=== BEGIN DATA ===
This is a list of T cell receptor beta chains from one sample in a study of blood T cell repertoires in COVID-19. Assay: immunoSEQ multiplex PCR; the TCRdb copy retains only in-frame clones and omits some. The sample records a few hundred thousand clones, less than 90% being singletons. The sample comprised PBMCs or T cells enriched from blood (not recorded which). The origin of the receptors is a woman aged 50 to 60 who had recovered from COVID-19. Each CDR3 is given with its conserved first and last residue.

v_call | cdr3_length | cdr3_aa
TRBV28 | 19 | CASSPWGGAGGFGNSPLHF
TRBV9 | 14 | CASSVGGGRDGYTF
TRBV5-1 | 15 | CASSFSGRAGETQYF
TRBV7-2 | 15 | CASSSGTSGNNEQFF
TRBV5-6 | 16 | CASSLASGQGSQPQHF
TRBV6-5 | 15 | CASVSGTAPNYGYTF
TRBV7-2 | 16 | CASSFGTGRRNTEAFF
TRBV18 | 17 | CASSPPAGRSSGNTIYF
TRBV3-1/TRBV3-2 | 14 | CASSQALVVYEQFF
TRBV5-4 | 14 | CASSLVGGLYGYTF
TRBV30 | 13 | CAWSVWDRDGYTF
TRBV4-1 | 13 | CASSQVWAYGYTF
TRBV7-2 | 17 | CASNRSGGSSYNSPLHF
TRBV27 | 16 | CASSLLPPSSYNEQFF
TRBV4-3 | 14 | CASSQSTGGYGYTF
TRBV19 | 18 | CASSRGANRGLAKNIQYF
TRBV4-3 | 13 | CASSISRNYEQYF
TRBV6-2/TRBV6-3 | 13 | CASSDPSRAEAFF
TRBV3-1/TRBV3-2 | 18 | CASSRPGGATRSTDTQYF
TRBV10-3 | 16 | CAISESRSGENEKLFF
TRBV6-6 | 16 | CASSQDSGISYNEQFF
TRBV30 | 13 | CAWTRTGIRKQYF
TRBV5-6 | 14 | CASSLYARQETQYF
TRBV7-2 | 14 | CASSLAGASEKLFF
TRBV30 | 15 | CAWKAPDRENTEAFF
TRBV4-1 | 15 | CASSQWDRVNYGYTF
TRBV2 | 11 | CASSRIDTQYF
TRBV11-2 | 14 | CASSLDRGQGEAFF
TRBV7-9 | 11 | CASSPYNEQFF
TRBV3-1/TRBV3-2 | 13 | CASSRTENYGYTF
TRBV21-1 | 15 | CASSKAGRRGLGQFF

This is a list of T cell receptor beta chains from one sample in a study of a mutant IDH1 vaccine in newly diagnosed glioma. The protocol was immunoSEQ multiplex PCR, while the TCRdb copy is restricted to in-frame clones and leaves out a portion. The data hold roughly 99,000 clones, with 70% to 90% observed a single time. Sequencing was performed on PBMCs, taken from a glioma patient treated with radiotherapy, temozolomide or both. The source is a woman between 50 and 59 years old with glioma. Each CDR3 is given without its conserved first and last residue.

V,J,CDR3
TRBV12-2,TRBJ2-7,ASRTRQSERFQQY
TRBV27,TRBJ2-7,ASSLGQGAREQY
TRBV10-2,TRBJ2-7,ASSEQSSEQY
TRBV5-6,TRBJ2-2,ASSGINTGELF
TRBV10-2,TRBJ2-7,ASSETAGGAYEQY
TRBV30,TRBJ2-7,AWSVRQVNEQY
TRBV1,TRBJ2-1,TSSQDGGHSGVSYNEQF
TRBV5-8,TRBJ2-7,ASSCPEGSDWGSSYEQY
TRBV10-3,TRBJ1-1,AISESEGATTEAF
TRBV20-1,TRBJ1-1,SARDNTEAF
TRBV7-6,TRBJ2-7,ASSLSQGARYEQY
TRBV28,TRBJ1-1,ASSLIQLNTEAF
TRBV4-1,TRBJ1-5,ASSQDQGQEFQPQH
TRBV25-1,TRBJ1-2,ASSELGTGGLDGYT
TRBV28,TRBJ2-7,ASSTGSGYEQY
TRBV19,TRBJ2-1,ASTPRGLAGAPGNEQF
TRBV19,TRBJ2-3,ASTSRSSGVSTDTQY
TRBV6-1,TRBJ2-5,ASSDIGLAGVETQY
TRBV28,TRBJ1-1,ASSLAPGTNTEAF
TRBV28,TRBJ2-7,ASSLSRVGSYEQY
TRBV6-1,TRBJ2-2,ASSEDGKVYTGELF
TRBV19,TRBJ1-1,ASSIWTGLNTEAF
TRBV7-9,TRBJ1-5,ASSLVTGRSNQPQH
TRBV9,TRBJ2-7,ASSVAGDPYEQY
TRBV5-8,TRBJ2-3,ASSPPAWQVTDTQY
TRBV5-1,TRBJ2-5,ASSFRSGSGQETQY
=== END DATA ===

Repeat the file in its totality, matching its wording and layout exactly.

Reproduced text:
This is a list of T cell receptor beta chains from one sample in a study of blood T cell repertoires in COVID-19. Assay: immunoSEQ multiplex PCR; the TCRdb copy retains only in-frame clones and omits some. The sample records a few hundred thousand clones, less than 90% being singletons. The sample comprised PBMCs or T cells enriched from blood (not recorded which). The origin of the receptors is a woman aged 50 to 60 who had recovered from COVID-19. Each CDR3 is given with its conserved first and last residue.

v_call | cdr3_length | cdr3_aa
TRBV28 | 19 | CASSPWGGAGGFGNSPLHF
TRBV9 | 14 | CASSVGGGRDGYTF
TRBV5-1 | 15 | CASSFSGRAGETQYF
TRBV7-2 | 15 | CASSSGTSGNNEQFF
TRBV5-6 | 16 | CASSLASGQGSQPQHF
TRBV6-5 | 15 | CASVSGTAPNYGYTF
TRBV7-2 | 16 | CASSFGTGRRNTEAFF
TRBV18 | 17 | CASSPPAGRSSGNTIYF
TRBV3-1/TRBV3-2 | 14 | CASSQALVVYEQFF
TRBV5-4 | 14 | CASSLVGGLYGYTF
TRBV30 | 13 | CAWSVWDRDGYTF
TRBV4-1 | 13 | CASSQVWAYGYTF
TRBV7-2 | 17 | CASNRSGGSSYNSPLHF
TRBV27 | 16 | CASSLLPPSSYNEQFF
TRBV4-3 | 14 | CASSQSTGGYGYTF
TRBV19 | 18 | CASSRGANRGLAKNIQYF
TRBV4-3 | 13 | CASSISRNYEQYF
TRBV6-2/TRBV6-3 | 13 | CASSDPSRAEAFF
TRBV3-1/TRBV3-2 | 18 | CASSRPGGATRSTDTQYF
TRBV10-3 | 16 | CAISESRSGENEKLFF
TRBV6-6 | 16 | CASSQDSGISYNEQFF
TRBV30 | 13 | CAWTRTGIRKQYF
TRBV5-6 | 14 | CASSLYARQETQYF
TRBV7-2 | 14 | CASSLAGASEKLFF
TRBV30 | 15 | CAWKAPDRENTEAFF
TRBV4-1 | 15 | CASSQWDRVNYGYTF
TRBV2 | 11 | CASSRIDTQYF
TRBV11-2 | 14 | CASSLDRGQGEAFF
TRBV7-9 | 11 | CASSPYNEQFF
TRBV3-1/TRBV3-2 | 13 | CASSRTENYGYTF
TRBV21-1 | 15 | CASSKAGRRGLGQFF

This is a list of T cell receptor beta chains from one sample in a study of a mutant IDH1 vaccine in newly diagnosed glioma. The protocol was immunoSEQ multiplex PCR, while the TCRdb copy is restricted to in-frame clones and leaves out a portion. The data hold roughly 99,000 clones, with 70% to 90% observed a single time. Sequencing was performed on PBMCs, taken from a glioma patient treated with radiotherapy, temozolomide or both. The source is a woman between 50 and 59 years old with glioma. Each CDR3 is given without its conserved first and last residue.

V,J,CDR3
TRBV12-2,TRBJ2-7,ASRTRQSERFQQY
TRBV27,TRBJ2-7,ASSLGQGAREQY
TRBV10-2,TRBJ2-7,ASSEQSSEQY
TRBV5-6,TRBJ2-2,ASSGINTGELF
TRBV10-2,TRBJ2-7,ASSETAGGAYEQY
TRBV30,TRBJ2-7,AWSVRQVNEQY
TRBV1,TRBJ2-1,TSSQDGGHSGVSYNEQF
TRBV5-8,TRBJ2-7,ASSCPEGSDWGSSYEQY
TRBV10-3,TRBJ1-1,AISESEGATTEAF
TRBV20-1,TRBJ1-1,SARDNTEAF
TRBV7-6,TRBJ2-7,ASSLSQGARYEQY
TRBV28,TRBJ1-1,ASSLIQLNTEAF
TRBV4-1,TRBJ1-5,ASSQDQGQEFQPQH
TRBV25-1,TRBJ1-2,ASSELGTGGLDGYT
TRBV28,TRBJ2-7,ASSTGSGYEQY
TRBV19,TRBJ2-1,ASTPRGLAGAPGNEQF
TRBV19,TRBJ2-3,ASTSRSSGVSTDTQY
TRBV6-1,TRBJ2-5,ASSDIGLAGVETQY
TRBV28,TRBJ1-1,ASSLAPGTNTEAF
TRBV28,TRBJ2-7,ASSLSRVGSYEQY
TRBV6-1,TRBJ2-2,ASSEDGKVYTGELF
TRBV19,TRBJ1-1,ASSIWTGLNTEAF
TRBV7-9,TRBJ1-5,ASSLVTGRSNQPQH
TRBV9,TRBJ2-7,ASSVAGDPYEQY
TRBV5-8,TRBJ2-3,ASSPPAWQVTDTQY
TRBV5-1,TRBJ2-5,ASSFRSGSGQETQY